EC The 50 Altered States Of American Housing

It all comes down to economics, though not of the kind associated with the dismal science variety. Economics in this case refers to the economics of the deal, as in making the math work so there is a profit in the end. This has proven to be no easy feat against a backdrop of stagnant median incomes and near-zero interest rates, which are but two of the factors at work.

The Wall Street Journal reported that fees on everything from the cost to service roads, sewers and parks to environmental quality standards and the required number of bricks on a home’s exterior have risen appreciably in recent years. Add it all up and the cost to comply with regulations has leaped by 29.8 percent over the past five years. That’s helped catapult the growth of the median price of a new home to roughly a third over the growth of existing home prices.

In the adding-insult-to-injury department, at least from the perspective of a potential first time home buyer, builders have done the math and determined that the real money to be made is in larger, more luxurious homes. Are builders wrong-headed in their actions? The short answer is no if they intend to stay in business.

For validation of their logic, look no further than the latest new home sales figures, which beat the forecast by a mile: consensus was calling for sales to come in at annualized rate of 562,000; instead they clocked in at a 592,000 rate, the highest in over eight years though still shy of the 25-year average of 715,000. But here’s the catch – the lift came from homes priced north of $400,000. Homes priced below that point fell over the past month.

As of June, the median new home price was north of $300,000, up 6.1 percent over last year. Is it any wonder plans to buy a home are hovering near their lowest level in a year?

“I think we can let go of the idea that if builders build more homes, then somehow homes overall will be more affordable,” wrote housing guru Logan Mohtashami in his latest missive. “We have a permanent housing inflation problem that started four decades ago and will not be easily cured by dithering with the inventory of larger homes.”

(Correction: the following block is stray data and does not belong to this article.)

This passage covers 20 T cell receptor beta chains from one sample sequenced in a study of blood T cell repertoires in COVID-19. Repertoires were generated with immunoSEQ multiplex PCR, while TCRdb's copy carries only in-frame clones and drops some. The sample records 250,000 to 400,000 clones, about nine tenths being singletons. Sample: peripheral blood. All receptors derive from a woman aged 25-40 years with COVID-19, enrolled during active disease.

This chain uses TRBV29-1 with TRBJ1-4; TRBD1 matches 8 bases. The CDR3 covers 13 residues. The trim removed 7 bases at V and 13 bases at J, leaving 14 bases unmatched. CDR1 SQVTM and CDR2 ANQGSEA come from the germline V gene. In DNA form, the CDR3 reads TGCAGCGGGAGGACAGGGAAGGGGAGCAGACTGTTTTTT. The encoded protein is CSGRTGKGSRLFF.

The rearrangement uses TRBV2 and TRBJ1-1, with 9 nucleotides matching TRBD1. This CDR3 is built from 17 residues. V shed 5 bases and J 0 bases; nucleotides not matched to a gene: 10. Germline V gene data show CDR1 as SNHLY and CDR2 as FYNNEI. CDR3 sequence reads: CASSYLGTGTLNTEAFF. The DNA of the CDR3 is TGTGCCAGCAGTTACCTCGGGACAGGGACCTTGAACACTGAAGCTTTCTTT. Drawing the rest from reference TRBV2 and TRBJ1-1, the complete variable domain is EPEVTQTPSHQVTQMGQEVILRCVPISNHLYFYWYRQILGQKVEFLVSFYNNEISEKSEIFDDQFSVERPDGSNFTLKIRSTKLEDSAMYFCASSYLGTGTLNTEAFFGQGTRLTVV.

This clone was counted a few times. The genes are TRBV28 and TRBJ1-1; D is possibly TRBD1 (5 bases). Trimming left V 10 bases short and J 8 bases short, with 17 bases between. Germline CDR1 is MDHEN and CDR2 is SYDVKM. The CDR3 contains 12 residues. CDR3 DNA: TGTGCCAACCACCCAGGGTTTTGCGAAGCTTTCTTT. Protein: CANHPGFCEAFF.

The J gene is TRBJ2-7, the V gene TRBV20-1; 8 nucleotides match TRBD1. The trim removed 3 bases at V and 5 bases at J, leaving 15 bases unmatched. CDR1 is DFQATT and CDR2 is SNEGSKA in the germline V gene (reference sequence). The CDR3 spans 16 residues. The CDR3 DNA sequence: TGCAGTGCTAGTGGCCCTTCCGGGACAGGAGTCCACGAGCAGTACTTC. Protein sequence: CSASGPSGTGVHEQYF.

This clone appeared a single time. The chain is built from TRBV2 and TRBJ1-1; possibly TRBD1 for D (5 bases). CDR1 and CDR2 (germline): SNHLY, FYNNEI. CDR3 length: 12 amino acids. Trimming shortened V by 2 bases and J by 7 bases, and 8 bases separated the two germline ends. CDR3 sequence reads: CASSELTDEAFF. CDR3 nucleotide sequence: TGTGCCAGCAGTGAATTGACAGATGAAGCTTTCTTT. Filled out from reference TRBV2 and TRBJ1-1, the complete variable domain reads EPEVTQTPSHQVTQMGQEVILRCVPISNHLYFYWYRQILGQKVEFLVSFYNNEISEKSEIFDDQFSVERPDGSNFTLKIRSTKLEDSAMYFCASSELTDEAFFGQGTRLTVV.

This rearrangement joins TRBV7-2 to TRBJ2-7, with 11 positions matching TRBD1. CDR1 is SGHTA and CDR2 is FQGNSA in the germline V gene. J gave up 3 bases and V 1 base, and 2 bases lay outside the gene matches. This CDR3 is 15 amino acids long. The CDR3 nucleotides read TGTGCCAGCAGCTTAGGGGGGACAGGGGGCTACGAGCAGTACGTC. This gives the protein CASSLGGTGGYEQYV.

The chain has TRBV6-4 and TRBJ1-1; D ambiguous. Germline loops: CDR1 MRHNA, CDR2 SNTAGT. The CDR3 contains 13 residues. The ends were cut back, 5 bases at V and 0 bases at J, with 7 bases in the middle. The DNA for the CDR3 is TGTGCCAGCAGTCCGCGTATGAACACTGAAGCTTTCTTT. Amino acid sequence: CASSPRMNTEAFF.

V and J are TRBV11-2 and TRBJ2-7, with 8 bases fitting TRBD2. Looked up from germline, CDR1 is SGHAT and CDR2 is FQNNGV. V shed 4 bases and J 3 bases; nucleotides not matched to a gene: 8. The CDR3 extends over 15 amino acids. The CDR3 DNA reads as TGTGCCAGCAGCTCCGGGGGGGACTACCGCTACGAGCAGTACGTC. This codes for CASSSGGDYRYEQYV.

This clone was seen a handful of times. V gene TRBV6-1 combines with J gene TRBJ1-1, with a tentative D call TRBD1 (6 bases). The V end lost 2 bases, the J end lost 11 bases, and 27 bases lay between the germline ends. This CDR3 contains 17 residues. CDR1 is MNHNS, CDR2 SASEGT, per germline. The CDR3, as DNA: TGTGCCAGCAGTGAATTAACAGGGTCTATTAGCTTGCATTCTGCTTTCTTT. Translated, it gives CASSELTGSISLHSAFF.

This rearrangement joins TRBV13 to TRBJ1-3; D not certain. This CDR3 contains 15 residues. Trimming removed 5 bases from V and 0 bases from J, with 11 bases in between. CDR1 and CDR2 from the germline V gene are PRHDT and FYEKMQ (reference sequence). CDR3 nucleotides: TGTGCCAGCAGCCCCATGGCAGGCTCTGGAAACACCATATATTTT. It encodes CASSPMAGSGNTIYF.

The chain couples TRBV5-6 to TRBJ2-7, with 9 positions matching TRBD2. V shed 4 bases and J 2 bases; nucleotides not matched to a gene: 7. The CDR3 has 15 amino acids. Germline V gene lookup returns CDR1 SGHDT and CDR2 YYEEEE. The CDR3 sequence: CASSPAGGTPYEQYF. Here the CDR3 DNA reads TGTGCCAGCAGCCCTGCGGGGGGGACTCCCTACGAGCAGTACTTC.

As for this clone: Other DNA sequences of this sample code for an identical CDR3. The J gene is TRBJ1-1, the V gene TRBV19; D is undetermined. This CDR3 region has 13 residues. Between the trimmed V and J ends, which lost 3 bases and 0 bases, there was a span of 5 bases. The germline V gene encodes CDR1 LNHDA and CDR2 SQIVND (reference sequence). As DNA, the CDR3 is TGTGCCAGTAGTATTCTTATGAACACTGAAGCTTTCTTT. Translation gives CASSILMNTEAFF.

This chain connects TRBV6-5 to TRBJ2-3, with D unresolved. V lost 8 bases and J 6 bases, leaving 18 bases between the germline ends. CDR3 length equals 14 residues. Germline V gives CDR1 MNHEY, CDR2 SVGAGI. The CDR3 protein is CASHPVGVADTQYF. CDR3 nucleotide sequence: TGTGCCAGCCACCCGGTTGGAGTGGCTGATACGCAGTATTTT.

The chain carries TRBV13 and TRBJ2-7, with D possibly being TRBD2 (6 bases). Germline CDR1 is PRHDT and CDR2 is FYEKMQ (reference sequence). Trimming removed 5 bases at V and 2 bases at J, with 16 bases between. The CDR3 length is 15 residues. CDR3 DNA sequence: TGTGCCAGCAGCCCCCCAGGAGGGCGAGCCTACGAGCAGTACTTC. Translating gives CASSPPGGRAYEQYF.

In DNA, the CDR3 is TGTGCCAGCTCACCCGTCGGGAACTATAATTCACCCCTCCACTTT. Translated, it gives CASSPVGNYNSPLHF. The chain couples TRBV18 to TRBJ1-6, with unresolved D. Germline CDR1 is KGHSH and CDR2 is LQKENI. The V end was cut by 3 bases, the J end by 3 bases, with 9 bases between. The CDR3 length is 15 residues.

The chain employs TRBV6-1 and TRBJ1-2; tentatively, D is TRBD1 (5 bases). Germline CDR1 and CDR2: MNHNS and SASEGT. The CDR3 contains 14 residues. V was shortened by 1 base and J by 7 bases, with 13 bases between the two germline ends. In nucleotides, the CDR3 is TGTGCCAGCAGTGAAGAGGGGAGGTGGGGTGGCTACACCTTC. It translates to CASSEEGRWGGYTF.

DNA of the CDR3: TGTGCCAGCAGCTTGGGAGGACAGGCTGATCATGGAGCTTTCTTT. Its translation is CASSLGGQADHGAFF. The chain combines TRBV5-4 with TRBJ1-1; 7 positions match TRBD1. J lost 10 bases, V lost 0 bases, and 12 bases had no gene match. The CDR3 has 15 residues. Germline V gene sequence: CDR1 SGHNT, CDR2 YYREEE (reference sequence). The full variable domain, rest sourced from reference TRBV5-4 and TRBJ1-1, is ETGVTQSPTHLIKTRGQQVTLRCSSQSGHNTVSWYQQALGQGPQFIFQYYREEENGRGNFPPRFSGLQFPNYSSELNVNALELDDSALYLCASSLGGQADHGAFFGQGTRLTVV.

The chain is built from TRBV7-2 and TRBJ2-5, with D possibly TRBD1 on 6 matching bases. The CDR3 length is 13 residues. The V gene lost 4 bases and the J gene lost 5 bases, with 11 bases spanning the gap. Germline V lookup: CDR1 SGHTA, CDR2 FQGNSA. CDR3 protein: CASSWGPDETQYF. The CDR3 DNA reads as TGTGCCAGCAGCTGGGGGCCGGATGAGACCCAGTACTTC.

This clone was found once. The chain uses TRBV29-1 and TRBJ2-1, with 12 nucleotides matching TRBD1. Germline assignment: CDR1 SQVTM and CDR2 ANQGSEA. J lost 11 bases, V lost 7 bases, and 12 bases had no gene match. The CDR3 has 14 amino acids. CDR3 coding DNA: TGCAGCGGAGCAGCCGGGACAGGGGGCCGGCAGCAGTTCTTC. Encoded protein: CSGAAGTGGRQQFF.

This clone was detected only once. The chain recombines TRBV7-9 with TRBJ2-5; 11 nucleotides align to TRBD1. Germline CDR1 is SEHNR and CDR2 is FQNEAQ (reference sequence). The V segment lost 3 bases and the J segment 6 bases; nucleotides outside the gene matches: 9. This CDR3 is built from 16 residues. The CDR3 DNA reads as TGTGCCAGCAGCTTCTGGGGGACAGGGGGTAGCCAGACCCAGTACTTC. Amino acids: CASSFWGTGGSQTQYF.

At least, and this is a stretch, housing inflation is not quite as hot in the resale market where price appreciation has slowed to 5.2 percent over last year, the slowest pace in eight months. Perhaps this slight cooling can be explained by the relative resurgence in first-time homebuyers. At 33 percent, the June data revealed that first time homebuyers had the healthiest showing since mid-2012.

The question is where does the market go from here? Bank of America’s Michelle Meyer and her crack team of housing analysts recently endeavored to answer that very question.

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David P. Goldsmith 5 years ago Member's comment

A great read as always @[Danielle DiMartino Booth](user:22665).

Moon Kil Woong 5 years ago Contributor's comment

Federal Reserve and Fannie and Freddie Mac have created a horror story by disrupting the free market and yet they blame the free market for the conundrum. Eventually, high value homes will face a similar disunity as their inefficient and overvalued natures break down. In the end everyone loses when the market is disrupted by the greed. Yes it is the greed of bureaucrats and banks including the Federal Reserve that created this mess that is only growing worse by the day.

This story is far from over as the young and middle class pay the price for misdeeds done in the name of prosperity for the well connected and sold to the public as lies upon lies.